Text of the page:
This is all about pace, in order for your listeners to root for your protagonist we need to know who they were and what happened to them to form the basic structure of your story. If you take too long introducing the incident, you risk losing your audience. But don’t forget to introduce us to your setting, so we can identify where and when we are and what is going on. There are at least two dynamics – who the protagonist was before the inciting incident and who they are becoming as a result.
7. Can a scene, description or sequence be heard in an aural medium or is it too visual?
This is a common mistake that we audio drama writers tend to make, usually because we didn’t start out as audio drama writers. Every writer has their own quirks and common errors; it’s the job of the editor to catch them and save the writer from potential embarrassment and rejection.
8. Is there unnecessary voice over or narration?
Now I’m not saying that there can be NO voice overs, inner monologues, narration or disembodied voice-type exposition.
Moses: The Lord, the Lord Jehovah has given unto you these fifteen…
[drops one of the tablets]
Moses: Oy! Ten! Ten commandments for all to obey!
What I am saying is go easy with it. If you’re stopping the action in the middle of a nicely tense scene to have someone suddenly pop in and tell me what’s going on, it kind of annoys me. It’s too distracting. Let your characters do the explaining through dialog whenever possible. Please.
9. What is the point of view? Is it consistent?
Many shows have multiple points of view; a well-crafted story has multiple subplots and therefore multiple points of view. Just make sure it’s clear who is guiding us through the scene and from what perspective. This is especially important for the future sound designer of your script.
10. Do the characters grow over the span of the story? Do they have depth? Are they necessary?
The main character has to discover, learn, adapt and grow. If they don’t you may as well be playing with action figures. The green army man with the bazooka can only do two things; shoot a bazooka and/or die. Don’t let your main character be a green army man. And if you have characters whose main purpose in your story is to shoot a bazooka and/or die, then you may want to consider whether you actually need them. If you have walk-on characters don’t give them names. Just kill them and get on with the story.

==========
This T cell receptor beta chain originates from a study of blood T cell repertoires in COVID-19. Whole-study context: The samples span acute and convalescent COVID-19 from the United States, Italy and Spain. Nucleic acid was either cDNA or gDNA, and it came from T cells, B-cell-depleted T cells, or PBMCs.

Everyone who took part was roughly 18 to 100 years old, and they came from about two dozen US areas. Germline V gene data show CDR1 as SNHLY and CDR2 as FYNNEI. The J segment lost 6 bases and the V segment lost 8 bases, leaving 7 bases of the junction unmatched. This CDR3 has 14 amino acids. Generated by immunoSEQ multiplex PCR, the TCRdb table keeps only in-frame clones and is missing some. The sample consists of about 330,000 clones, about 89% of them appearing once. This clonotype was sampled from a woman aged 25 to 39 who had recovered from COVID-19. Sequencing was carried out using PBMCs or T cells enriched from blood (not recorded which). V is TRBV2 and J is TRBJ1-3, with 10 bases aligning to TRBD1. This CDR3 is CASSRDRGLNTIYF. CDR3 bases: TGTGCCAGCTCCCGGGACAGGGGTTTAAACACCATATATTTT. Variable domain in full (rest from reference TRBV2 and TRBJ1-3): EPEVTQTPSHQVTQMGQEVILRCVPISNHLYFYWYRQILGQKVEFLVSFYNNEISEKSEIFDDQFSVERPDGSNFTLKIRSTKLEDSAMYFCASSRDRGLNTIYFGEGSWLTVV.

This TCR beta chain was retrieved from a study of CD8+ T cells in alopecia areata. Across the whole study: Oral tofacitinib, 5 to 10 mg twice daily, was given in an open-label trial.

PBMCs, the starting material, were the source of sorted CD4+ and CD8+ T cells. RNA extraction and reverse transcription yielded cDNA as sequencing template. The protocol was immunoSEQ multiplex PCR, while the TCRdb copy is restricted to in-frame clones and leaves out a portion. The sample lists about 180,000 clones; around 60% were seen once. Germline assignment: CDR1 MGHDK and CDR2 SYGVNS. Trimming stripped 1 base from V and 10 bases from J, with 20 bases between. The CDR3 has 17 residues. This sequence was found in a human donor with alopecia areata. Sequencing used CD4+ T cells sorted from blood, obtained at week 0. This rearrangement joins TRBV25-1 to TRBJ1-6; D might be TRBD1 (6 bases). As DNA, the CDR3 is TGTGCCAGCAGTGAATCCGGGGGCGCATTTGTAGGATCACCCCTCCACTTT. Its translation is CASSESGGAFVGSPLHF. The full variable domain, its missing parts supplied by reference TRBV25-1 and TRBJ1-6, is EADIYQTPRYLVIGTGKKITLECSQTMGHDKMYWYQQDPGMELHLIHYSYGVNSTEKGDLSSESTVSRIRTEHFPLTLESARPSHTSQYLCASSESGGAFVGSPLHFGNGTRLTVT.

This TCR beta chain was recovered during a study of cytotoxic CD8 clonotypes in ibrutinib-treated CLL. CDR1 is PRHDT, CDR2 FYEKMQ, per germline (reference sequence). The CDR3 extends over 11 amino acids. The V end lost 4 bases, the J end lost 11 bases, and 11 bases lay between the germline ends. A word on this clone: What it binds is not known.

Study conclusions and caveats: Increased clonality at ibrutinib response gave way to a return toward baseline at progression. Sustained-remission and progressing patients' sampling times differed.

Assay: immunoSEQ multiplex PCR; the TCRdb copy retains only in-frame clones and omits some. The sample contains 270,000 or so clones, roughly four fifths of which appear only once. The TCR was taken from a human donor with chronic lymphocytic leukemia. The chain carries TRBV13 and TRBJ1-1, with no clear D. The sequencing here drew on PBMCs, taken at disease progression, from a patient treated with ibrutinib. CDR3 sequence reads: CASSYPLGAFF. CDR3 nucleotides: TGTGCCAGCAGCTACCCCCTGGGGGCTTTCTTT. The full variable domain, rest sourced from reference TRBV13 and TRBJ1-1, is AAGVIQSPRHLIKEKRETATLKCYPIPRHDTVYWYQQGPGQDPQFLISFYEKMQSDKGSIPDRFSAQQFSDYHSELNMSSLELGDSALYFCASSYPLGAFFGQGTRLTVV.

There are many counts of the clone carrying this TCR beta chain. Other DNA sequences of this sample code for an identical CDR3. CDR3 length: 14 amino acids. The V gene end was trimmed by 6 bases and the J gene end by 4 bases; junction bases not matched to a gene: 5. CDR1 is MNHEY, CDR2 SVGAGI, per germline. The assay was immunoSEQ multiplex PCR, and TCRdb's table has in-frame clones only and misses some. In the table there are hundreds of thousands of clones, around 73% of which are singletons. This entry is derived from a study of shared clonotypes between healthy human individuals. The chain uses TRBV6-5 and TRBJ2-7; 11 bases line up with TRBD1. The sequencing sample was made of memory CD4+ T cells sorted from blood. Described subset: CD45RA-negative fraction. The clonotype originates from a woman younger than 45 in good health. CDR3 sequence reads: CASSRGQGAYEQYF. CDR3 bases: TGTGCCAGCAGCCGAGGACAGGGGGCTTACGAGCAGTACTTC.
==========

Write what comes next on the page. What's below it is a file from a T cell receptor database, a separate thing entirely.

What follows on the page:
11. Is the dialogue natural or is it stiff and awkward?
Give some consideration to the background of your characters, how do they speak? No two characters should sound alike. And unless your character actually is an Eastern European-aristocratic-fiend-of- the-night, don’t make them sound like one.
12. Is there any conflict outside of the main conflict? How do the characters interact?
As the reader, can I follow the subplots and tensions? A story has a plot. A good story has subplots. Are they clear and do they follow the main arc of the story? To be a good editor you first have to make sure that the writer believes in doing what is best for the story, and then you must be merciless – to the story, not the writer. It is a difficult balance to maintain.
As a writer, I have spent so much time working on a particular scene, character or subplot. I can be very clever, and be in love with my creations. But if they ultimately don’t work – don’t progress the plot, don’t move your characters towards their goals – then they have to be cut. My advice is to save them somewhere where they can grow into their own stories.